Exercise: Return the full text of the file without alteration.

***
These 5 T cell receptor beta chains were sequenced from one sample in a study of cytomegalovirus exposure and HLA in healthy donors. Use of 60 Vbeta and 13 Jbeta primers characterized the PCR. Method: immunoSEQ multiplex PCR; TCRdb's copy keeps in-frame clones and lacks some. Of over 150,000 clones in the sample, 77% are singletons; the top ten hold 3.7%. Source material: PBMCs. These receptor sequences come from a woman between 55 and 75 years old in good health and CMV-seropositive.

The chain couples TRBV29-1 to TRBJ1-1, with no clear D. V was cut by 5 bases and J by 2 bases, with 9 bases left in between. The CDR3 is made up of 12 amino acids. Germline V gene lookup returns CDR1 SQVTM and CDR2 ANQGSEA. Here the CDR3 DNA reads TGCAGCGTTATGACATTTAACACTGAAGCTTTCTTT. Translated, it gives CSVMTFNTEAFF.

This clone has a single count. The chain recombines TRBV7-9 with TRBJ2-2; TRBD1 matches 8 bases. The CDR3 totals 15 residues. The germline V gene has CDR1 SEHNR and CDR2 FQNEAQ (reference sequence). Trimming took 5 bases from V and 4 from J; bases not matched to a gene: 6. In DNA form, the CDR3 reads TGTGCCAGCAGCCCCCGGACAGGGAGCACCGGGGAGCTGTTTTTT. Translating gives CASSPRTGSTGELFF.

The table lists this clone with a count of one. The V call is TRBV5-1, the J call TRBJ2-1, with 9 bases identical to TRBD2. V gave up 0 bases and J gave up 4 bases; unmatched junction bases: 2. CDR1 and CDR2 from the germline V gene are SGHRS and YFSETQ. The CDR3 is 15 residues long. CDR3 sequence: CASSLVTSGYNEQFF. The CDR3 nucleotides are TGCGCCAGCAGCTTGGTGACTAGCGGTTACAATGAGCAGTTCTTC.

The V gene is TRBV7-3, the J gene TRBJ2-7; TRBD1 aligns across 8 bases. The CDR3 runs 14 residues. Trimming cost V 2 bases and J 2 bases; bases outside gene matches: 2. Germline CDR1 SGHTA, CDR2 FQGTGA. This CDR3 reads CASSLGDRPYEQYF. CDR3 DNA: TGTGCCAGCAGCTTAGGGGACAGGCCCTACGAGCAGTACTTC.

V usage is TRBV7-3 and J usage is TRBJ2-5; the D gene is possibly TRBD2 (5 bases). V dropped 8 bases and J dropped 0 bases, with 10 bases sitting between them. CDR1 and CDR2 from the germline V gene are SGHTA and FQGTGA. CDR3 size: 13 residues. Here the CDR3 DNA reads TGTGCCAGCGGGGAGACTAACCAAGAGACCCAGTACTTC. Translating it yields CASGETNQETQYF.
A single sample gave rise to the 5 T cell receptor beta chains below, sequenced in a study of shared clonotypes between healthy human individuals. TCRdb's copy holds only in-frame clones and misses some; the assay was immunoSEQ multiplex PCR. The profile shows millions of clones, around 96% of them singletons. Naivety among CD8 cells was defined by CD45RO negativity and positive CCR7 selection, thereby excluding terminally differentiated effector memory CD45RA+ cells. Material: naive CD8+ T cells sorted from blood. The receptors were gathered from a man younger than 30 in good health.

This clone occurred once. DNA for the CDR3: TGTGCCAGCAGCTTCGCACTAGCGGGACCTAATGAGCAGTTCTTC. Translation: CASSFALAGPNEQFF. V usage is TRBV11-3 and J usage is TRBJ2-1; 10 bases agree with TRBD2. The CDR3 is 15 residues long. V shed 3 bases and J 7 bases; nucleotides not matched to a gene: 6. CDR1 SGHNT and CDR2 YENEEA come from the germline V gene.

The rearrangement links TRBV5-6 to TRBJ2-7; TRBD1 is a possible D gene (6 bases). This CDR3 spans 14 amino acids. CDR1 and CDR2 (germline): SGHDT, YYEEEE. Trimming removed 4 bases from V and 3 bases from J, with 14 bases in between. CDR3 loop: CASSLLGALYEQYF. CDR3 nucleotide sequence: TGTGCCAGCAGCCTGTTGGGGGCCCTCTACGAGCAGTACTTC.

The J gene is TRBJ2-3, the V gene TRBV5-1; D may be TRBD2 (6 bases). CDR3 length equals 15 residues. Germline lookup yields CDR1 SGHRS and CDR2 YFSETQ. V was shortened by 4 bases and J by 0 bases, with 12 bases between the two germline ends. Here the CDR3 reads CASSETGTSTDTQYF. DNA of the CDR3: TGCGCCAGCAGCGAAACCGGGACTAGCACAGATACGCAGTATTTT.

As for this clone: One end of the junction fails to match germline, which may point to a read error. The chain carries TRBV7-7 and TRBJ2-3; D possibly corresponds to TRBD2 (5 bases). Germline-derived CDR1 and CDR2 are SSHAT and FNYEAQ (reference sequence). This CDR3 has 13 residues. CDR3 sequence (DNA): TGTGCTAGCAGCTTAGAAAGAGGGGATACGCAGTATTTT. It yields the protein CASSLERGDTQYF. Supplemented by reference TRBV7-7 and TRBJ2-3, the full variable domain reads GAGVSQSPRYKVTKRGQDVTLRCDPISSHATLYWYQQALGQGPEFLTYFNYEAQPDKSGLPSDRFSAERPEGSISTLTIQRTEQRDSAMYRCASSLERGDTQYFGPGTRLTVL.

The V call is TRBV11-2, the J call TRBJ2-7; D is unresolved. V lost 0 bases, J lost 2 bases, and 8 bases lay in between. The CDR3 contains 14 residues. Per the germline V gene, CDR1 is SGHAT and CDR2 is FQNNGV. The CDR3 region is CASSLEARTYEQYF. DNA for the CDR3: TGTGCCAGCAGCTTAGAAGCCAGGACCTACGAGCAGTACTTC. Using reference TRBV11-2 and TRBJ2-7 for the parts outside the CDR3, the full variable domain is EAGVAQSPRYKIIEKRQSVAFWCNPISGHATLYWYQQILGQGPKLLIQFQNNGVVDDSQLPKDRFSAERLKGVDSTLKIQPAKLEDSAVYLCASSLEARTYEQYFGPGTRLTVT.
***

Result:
These 5 T cell receptor beta chains were sequenced from one sample in a study of cytomegalovirus exposure and HLA in healthy donors. Use of 60 Vbeta and 13 Jbeta primers characterized the PCR. Method: immunoSEQ multiplex PCR; TCRdb's copy keeps in-frame clones and lacks some. Of over 150,000 clones in the sample, 77% are singletons; the top ten hold 3.7%. Source material: PBMCs. These receptor sequences come from a woman between 55 and 75 years old in good health and CMV-seropositive.

The chain couples TRBV29-1 to TRBJ1-1, with no clear D. V was cut by 5 bases and J by 2 bases, with 9 bases left in between. The CDR3 is made up of 12 amino acids. Germline V gene lookup returns CDR1 SQVTM and CDR2 ANQGSEA. Here the CDR3 DNA reads TGCAGCGTTATGACATTTAACACTGAAGCTTTCTTT. Translated, it gives CSVMTFNTEAFF.

This clone has a single count. The chain recombines TRBV7-9 with TRBJ2-2; TRBD1 matches 8 bases. The CDR3 totals 15 residues. The germline V gene has CDR1 SEHNR and CDR2 FQNEAQ (reference sequence). Trimming took 5 bases from V and 4 from J; bases not matched to a gene: 6. In DNA form, the CDR3 reads TGTGCCAGCAGCCCCCGGACAGGGAGCACCGGGGAGCTGTTTTTT. Translating gives CASSPRTGSTGELFF.

The table lists this clone with a count of one. The V call is TRBV5-1, the J call TRBJ2-1, with 9 bases identical to TRBD2. V gave up 0 bases and J gave up 4 bases; unmatched junction bases: 2. CDR1 and CDR2 from the germline V gene are SGHRS and YFSETQ. The CDR3 is 15 residues long. CDR3 sequence: CASSLVTSGYNEQFF. The CDR3 nucleotides are TGCGCCAGCAGCTTGGTGACTAGCGGTTACAATGAGCAGTTCTTC.

The V gene is TRBV7-3, the J gene TRBJ2-7; TRBD1 aligns across 8 bases. The CDR3 runs 14 residues. Trimming cost V 2 bases and J 2 bases; bases outside gene matches: 2. Germline CDR1 SGHTA, CDR2 FQGTGA. This CDR3 reads CASSLGDRPYEQYF. CDR3 DNA: TGTGCCAGCAGCTTAGGGGACAGGCCCTACGAGCAGTACTTC.

V usage is TRBV7-3 and J usage is TRBJ2-5; the D gene is possibly TRBD2 (5 bases). V dropped 8 bases and J dropped 0 bases, with 10 bases sitting between them. CDR1 and CDR2 from the germline V gene are SGHTA and FQGTGA. CDR3 size: 13 residues. Here the CDR3 DNA reads TGTGCCAGCGGGGAGACTAACCAAGAGACCCAGTACTTC. Translating it yields CASGETNQETQYF.
A single sample gave rise to the 5 T cell receptor beta chains below, sequenced in a study of shared clonotypes between healthy human individuals. TCRdb's copy holds only in-frame clones and misses some; the assay was immunoSEQ multiplex PCR. The profile shows millions of clones, around 96% of them singletons. Naivety among CD8 cells was defined by CD45RO negativity and positive CCR7 selection, thereby excluding terminally differentiated effector memory CD45RA+ cells. Material: naive CD8+ T cells sorted from blood. The receptors were gathered from a man younger than 30 in good health.

This clone occurred once. DNA for the CDR3: TGTGCCAGCAGCTTCGCACTAGCGGGACCTAATGAGCAGTTCTTC. Translation: CASSFALAGPNEQFF. V usage is TRBV11-3 and J usage is TRBJ2-1; 10 bases agree with TRBD2. The CDR3 is 15 residues long. V shed 3 bases and J 7 bases; nucleotides not matched to a gene: 6. CDR1 SGHNT and CDR2 YENEEA come from the germline V gene.

The rearrangement links TRBV5-6 to TRBJ2-7; TRBD1 is a possible D gene (6 bases). This CDR3 spans 14 amino acids. CDR1 and CDR2 (germline): SGHDT, YYEEEE. Trimming removed 4 bases from V and 3 bases from J, with 14 bases in between. CDR3 loop: CASSLLGALYEQYF. CDR3 nucleotide sequence: TGTGCCAGCAGCCTGTTGGGGGCCCTCTACGAGCAGTACTTC.

The J gene is TRBJ2-3, the V gene TRBV5-1; D may be TRBD2 (6 bases). CDR3 length equals 15 residues. Germline lookup yields CDR1 SGHRS and CDR2 YFSETQ. V was shortened by 4 bases and J by 0 bases, with 12 bases between the two germline ends. Here the CDR3 reads CASSETGTSTDTQYF. DNA of the CDR3: TGCGCCAGCAGCGAAACCGGGACTAGCACAGATACGCAGTATTTT.

As for this clone: One end of the junction fails to match germline, which may point to a read error. The chain carries TRBV7-7 and TRBJ2-3; D possibly corresponds to TRBD2 (5 bases). Germline-derived CDR1 and CDR2 are SSHAT and FNYEAQ (reference sequence). This CDR3 has 13 residues. CDR3 sequence (DNA): TGTGCTAGCAGCTTAGAAAGAGGGGATACGCAGTATTTT. It yields the protein CASSLERGDTQYF. Supplemented by reference TRBV7-7 and TRBJ2-3, the full variable domain reads GAGVSQSPRYKVTKRGQDVTLRCDPISSHATLYWYQQALGQGPEFLTYFNYEAQPDKSGLPSDRFSAERPEGSISTLTIQRTEQRDSAMYRCASSLERGDTQYFGPGTRLTVL.

The V call is TRBV11-2, the J call TRBJ2-7; D is unresolved. V lost 0 bases, J lost 2 bases, and 8 bases lay in between. The CDR3 contains 14 residues. Per the germline V gene, CDR1 is SGHAT and CDR2 is FQNNGV. The CDR3 region is CASSLEARTYEQYF. DNA for the CDR3: TGTGCCAGCAGCTTAGAAGCCAGGACCTACGAGCAGTACTTC. Using reference TRBV11-2 and TRBJ2-7 for the parts outside the CDR3, the full variable domain is EAGVAQSPRYKIIEKRQSVAFWCNPISGHATLYWYQQILGQGPKLLIQFQNNGVVDDSQLPKDRFSAERLKGVDSTLKIQPAKLEDSAVYLCASSLEARTYEQYFGPGTRLTVT.